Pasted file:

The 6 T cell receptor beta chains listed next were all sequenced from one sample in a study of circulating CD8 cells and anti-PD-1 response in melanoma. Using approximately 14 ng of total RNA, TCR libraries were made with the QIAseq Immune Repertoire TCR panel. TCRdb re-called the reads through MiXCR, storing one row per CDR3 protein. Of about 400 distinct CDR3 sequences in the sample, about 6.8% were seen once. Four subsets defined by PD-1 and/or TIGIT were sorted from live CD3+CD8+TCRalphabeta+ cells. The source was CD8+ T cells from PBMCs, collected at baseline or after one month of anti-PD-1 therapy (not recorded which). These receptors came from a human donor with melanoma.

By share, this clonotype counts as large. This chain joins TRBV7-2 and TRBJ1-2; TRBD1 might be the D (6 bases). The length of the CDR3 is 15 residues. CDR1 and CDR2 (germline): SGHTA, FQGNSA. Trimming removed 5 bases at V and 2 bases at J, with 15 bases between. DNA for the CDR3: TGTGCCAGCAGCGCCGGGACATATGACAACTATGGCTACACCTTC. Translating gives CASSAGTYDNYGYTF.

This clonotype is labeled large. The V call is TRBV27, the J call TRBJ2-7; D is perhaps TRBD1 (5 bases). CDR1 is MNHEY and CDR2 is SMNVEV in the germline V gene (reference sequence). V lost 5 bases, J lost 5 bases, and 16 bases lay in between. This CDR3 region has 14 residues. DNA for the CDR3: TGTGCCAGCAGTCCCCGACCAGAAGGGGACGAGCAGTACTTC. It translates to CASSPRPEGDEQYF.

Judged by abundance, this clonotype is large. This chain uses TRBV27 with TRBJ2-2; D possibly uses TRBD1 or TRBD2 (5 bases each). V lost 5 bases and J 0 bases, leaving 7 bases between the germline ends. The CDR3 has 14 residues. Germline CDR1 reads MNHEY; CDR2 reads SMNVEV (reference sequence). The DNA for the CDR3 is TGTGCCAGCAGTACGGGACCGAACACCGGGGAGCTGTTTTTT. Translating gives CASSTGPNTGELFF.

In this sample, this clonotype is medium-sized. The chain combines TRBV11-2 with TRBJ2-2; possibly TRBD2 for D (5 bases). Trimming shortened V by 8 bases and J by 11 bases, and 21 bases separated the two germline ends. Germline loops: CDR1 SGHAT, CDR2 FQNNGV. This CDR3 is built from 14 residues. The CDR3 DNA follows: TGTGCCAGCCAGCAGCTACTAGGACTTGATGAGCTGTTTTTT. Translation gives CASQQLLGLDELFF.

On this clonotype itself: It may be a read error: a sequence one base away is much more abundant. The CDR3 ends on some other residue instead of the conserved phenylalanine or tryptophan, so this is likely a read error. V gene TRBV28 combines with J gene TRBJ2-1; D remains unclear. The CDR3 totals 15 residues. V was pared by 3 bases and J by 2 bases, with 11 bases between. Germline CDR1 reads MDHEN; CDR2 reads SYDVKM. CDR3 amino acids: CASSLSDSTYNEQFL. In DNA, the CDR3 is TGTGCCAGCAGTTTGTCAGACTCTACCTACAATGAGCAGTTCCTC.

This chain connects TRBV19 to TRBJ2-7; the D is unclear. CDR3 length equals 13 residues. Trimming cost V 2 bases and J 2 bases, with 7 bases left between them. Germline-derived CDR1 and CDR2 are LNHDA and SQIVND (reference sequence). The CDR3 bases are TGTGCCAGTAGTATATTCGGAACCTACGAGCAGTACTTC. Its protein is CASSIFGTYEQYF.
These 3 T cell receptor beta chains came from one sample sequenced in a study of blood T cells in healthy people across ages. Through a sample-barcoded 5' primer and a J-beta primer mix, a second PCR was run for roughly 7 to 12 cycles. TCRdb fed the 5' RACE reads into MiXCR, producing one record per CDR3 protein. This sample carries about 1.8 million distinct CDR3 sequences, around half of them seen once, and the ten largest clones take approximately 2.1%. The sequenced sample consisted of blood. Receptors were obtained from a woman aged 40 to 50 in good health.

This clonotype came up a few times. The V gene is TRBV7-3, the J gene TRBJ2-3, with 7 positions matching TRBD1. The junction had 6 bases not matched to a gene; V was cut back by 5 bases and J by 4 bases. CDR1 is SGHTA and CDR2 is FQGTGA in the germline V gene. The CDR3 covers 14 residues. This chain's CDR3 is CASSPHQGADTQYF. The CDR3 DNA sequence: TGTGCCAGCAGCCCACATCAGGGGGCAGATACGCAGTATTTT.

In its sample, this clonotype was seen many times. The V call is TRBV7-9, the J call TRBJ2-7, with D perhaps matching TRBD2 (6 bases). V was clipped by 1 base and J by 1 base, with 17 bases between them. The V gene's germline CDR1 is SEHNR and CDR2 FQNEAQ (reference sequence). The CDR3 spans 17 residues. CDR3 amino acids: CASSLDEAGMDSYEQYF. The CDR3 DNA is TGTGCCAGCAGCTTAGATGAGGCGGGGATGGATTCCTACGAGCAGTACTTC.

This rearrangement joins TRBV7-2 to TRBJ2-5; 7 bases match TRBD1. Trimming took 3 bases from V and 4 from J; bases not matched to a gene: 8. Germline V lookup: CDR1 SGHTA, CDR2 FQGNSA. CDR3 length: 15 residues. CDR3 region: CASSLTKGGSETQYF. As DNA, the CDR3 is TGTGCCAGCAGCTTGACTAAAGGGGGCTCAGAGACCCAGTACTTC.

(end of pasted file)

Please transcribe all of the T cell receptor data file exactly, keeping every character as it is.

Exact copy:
The 6 T cell receptor beta chains listed next were all sequenced from one sample in a study of circulating CD8 cells and anti-PD-1 response in melanoma. Using approximately 14 ng of total RNA, TCR libraries were made with the QIAseq Immune Repertoire TCR panel. TCRdb re-called the reads through MiXCR, storing one row per CDR3 protein. Of about 400 distinct CDR3 sequences in the sample, about 6.8% were seen once. Four subsets defined by PD-1 and/or TIGIT were sorted from live CD3+CD8+TCRalphabeta+ cells. The source was CD8+ T cells from PBMCs, collected at baseline or after one month of anti-PD-1 therapy (not recorded which). These receptors came from a human donor with melanoma.

By share, this clonotype counts as large. This chain joins TRBV7-2 and TRBJ1-2; TRBD1 might be the D (6 bases). The length of the CDR3 is 15 residues. CDR1 and CDR2 (germline): SGHTA, FQGNSA. Trimming removed 5 bases at V and 2 bases at J, with 15 bases between. DNA for the CDR3: TGTGCCAGCAGCGCCGGGACATATGACAACTATGGCTACACCTTC. Translating gives CASSAGTYDNYGYTF.

This clonotype is labeled large. The V call is TRBV27, the J call TRBJ2-7; D is perhaps TRBD1 (5 bases). CDR1 is MNHEY and CDR2 is SMNVEV in the germline V gene (reference sequence). V lost 5 bases, J lost 5 bases, and 16 bases lay in between. This CDR3 region has 14 residues. DNA for the CDR3: TGTGCCAGCAGTCCCCGACCAGAAGGGGACGAGCAGTACTTC. It translates to CASSPRPEGDEQYF.

Judged by abundance, this clonotype is large. This chain uses TRBV27 with TRBJ2-2; D possibly uses TRBD1 or TRBD2 (5 bases each). V lost 5 bases and J 0 bases, leaving 7 bases between the germline ends. The CDR3 has 14 residues. Germline CDR1 reads MNHEY; CDR2 reads SMNVEV (reference sequence). The DNA for the CDR3 is TGTGCCAGCAGTACGGGACCGAACACCGGGGAGCTGTTTTTT. Translating gives CASSTGPNTGELFF.

In this sample, this clonotype is medium-sized. The chain combines TRBV11-2 with TRBJ2-2; possibly TRBD2 for D (5 bases). Trimming shortened V by 8 bases and J by 11 bases, and 21 bases separated the two germline ends. Germline loops: CDR1 SGHAT, CDR2 FQNNGV. This CDR3 is built from 14 residues. The CDR3 DNA follows: TGTGCCAGCCAGCAGCTACTAGGACTTGATGAGCTGTTTTTT. Translation gives CASQQLLGLDELFF.

On this clonotype itself: It may be a read error: a sequence one base away is much more abundant. The CDR3 ends on some other residue instead of the conserved phenylalanine or tryptophan, so this is likely a read error. V gene TRBV28 combines with J gene TRBJ2-1; D remains unclear. The CDR3 totals 15 residues. V was pared by 3 bases and J by 2 bases, with 11 bases between. Germline CDR1 reads MDHEN; CDR2 reads SYDVKM. CDR3 amino acids: CASSLSDSTYNEQFL. In DNA, the CDR3 is TGTGCCAGCAGTTTGTCAGACTCTACCTACAATGAGCAGTTCCTC.

This chain connects TRBV19 to TRBJ2-7; the D is unclear. CDR3 length equals 13 residues. Trimming cost V 2 bases and J 2 bases, with 7 bases left between them. Germline-derived CDR1 and CDR2 are LNHDA and SQIVND (reference sequence). The CDR3 bases are TGTGCCAGTAGTATATTCGGAACCTACGAGCAGTACTTC. Its protein is CASSIFGTYEQYF.
These 3 T cell receptor beta chains came from one sample sequenced in a study of blood T cells in healthy people across ages. Through a sample-barcoded 5' primer and a J-beta primer mix, a second PCR was run for roughly 7 to 12 cycles. TCRdb fed the 5' RACE reads into MiXCR, producing one record per CDR3 protein. This sample carries about 1.8 million distinct CDR3 sequences, around half of them seen once, and the ten largest clones take approximately 2.1%. The sequenced sample consisted of blood. Receptors were obtained from a woman aged 40 to 50 in good health.

This clonotype came up a few times. The V gene is TRBV7-3, the J gene TRBJ2-3, with 7 positions matching TRBD1. The junction had 6 bases not matched to a gene; V was cut back by 5 bases and J by 4 bases. CDR1 is SGHTA and CDR2 is FQGTGA in the germline V gene. The CDR3 covers 14 residues. This chain's CDR3 is CASSPHQGADTQYF. The CDR3 DNA sequence: TGTGCCAGCAGCCCACATCAGGGGGCAGATACGCAGTATTTT.

In its sample, this clonotype was seen many times. The V call is TRBV7-9, the J call TRBJ2-7, with D perhaps matching TRBD2 (6 bases). V was clipped by 1 base and J by 1 base, with 17 bases between them. The V gene's germline CDR1 is SEHNR and CDR2 FQNEAQ (reference sequence). The CDR3 spans 17 residues. CDR3 amino acids: CASSLDEAGMDSYEQYF. The CDR3 DNA is TGTGCCAGCAGCTTAGATGAGGCGGGGATGGATTCCTACGAGCAGTACTTC.

This rearrangement joins TRBV7-2 to TRBJ2-5; 7 bases match TRBD1. Trimming took 3 bases from V and 4 from J; bases not matched to a gene: 8. Germline V lookup: CDR1 SGHTA, CDR2 FQGNSA. CDR3 length: 15 residues. CDR3 region: CASSLTKGGSETQYF. As DNA, the CDR3 is TGTGCCAGCAGCTTGACTAAAGGGGGCTCAGAGACCCAGTACTTC.